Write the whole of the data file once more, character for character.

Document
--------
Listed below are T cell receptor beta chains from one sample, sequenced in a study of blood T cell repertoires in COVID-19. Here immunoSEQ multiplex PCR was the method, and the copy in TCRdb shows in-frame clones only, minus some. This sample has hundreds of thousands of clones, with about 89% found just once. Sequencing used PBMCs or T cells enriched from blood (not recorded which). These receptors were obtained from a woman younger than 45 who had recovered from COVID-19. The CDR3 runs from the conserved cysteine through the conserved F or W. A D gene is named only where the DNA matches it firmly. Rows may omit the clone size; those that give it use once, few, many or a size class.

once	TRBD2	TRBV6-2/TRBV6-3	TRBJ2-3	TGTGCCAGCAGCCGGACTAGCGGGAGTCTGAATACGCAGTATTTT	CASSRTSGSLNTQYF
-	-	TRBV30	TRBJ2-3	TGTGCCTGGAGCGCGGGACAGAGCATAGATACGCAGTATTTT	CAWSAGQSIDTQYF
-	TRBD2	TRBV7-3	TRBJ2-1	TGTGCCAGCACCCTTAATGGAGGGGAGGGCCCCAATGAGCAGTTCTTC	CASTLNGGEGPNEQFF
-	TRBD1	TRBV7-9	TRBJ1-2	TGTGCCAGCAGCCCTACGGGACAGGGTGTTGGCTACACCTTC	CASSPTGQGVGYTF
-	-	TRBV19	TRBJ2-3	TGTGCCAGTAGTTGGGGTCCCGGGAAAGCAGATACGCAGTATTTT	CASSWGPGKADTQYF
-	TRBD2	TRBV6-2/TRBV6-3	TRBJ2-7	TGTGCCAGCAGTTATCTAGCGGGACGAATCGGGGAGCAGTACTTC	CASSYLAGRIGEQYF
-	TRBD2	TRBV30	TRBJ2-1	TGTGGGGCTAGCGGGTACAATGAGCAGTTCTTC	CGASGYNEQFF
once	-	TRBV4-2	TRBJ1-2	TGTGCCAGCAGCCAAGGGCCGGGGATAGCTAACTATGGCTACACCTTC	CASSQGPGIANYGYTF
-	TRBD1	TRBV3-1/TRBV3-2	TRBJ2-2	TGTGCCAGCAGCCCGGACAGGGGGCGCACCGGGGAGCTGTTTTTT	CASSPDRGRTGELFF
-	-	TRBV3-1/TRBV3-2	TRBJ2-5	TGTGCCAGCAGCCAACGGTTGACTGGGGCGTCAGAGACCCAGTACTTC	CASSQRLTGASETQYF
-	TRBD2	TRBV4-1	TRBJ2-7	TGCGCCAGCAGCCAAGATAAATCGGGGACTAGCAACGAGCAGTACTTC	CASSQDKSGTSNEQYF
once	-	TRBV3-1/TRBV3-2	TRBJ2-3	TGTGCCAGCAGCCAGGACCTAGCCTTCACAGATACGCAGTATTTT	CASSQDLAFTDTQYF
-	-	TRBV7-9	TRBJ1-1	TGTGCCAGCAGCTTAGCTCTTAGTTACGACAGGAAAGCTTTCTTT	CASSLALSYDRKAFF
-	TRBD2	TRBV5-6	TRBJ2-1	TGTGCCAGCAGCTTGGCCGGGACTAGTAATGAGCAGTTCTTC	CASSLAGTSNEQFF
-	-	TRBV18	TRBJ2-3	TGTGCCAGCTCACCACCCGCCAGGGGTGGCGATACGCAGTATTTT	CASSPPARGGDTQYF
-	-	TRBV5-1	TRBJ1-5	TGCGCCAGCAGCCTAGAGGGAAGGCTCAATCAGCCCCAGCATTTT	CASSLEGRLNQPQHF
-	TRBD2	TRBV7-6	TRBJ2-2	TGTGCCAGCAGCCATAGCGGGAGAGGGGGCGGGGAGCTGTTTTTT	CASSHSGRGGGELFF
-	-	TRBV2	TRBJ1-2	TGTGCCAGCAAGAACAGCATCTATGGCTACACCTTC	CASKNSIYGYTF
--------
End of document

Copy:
Listed below are T cell receptor beta chains from one sample, sequenced in a study of blood T cell repertoires in COVID-19. Here immunoSEQ multiplex PCR was the method, and the copy in TCRdb shows in-frame clones only, minus some. This sample has hundreds of thousands of clones, with about 89% found just once. Sequencing used PBMCs or T cells enriched from blood (not recorded which). These receptors were obtained from a woman younger than 45 who had recovered from COVID-19. The CDR3 runs from the conserved cysteine through the conserved F or W. A D gene is named only where the DNA matches it firmly. Rows may omit the clone size; those that give it use once, few, many or a size class.

once	TRBD2	TRBV6-2/TRBV6-3	TRBJ2-3	TGTGCCAGCAGCCGGACTAGCGGGAGTCTGAATACGCAGTATTTT	CASSRTSGSLNTQYF
-	-	TRBV30	TRBJ2-3	TGTGCCTGGAGCGCGGGACAGAGCATAGATACGCAGTATTTT	CAWSAGQSIDTQYF
-	TRBD2	TRBV7-3	TRBJ2-1	TGTGCCAGCACCCTTAATGGAGGGGAGGGCCCCAATGAGCAGTTCTTC	CASTLNGGEGPNEQFF
-	TRBD1	TRBV7-9	TRBJ1-2	TGTGCCAGCAGCCCTACGGGACAGGGTGTTGGCTACACCTTC	CASSPTGQGVGYTF
-	-	TRBV19	TRBJ2-3	TGTGCCAGTAGTTGGGGTCCCGGGAAAGCAGATACGCAGTATTTT	CASSWGPGKADTQYF
-	TRBD2	TRBV6-2/TRBV6-3	TRBJ2-7	TGTGCCAGCAGTTATCTAGCGGGACGAATCGGGGAGCAGTACTTC	CASSYLAGRIGEQYF
-	TRBD2	TRBV30	TRBJ2-1	TGTGGGGCTAGCGGGTACAATGAGCAGTTCTTC	CGASGYNEQFF
once	-	TRBV4-2	TRBJ1-2	TGTGCCAGCAGCCAAGGGCCGGGGATAGCTAACTATGGCTACACCTTC	CASSQGPGIANYGYTF
-	TRBD1	TRBV3-1/TRBV3-2	TRBJ2-2	TGTGCCAGCAGCCCGGACAGGGGGCGCACCGGGGAGCTGTTTTTT	CASSPDRGRTGELFF
-	-	TRBV3-1/TRBV3-2	TRBJ2-5	TGTGCCAGCAGCCAACGGTTGACTGGGGCGTCAGAGACCCAGTACTTC	CASSQRLTGASETQYF
-	TRBD2	TRBV4-1	TRBJ2-7	TGCGCCAGCAGCCAAGATAAATCGGGGACTAGCAACGAGCAGTACTTC	CASSQDKSGTSNEQYF
once	-	TRBV3-1/TRBV3-2	TRBJ2-3	TGTGCCAGCAGCCAGGACCTAGCCTTCACAGATACGCAGTATTTT	CASSQDLAFTDTQYF
-	-	TRBV7-9	TRBJ1-1	TGTGCCAGCAGCTTAGCTCTTAGTTACGACAGGAAAGCTTTCTTT	CASSLALSYDRKAFF
-	TRBD2	TRBV5-6	TRBJ2-1	TGTGCCAGCAGCTTGGCCGGGACTAGTAATGAGCAGTTCTTC	CASSLAGTSNEQFF
-	-	TRBV18	TRBJ2-3	TGTGCCAGCTCACCACCCGCCAGGGGTGGCGATACGCAGTATTTT	CASSPPARGGDTQYF
-	-	TRBV5-1	TRBJ1-5	TGCGCCAGCAGCCTAGAGGGAAGGCTCAATCAGCCCCAGCATTTT	CASSLEGRLNQPQHF
-	TRBD2	TRBV7-6	TRBJ2-2	TGTGCCAGCAGCCATAGCGGGAGAGGGGGCGGGGAGCTGTTTTTT	CASSHSGRGGGELFF
-	-	TRBV2	TRBJ1-2	TGTGCCAGCAAGAACAGCATCTATGGCTACACCTTC	CASKNSIYGYTF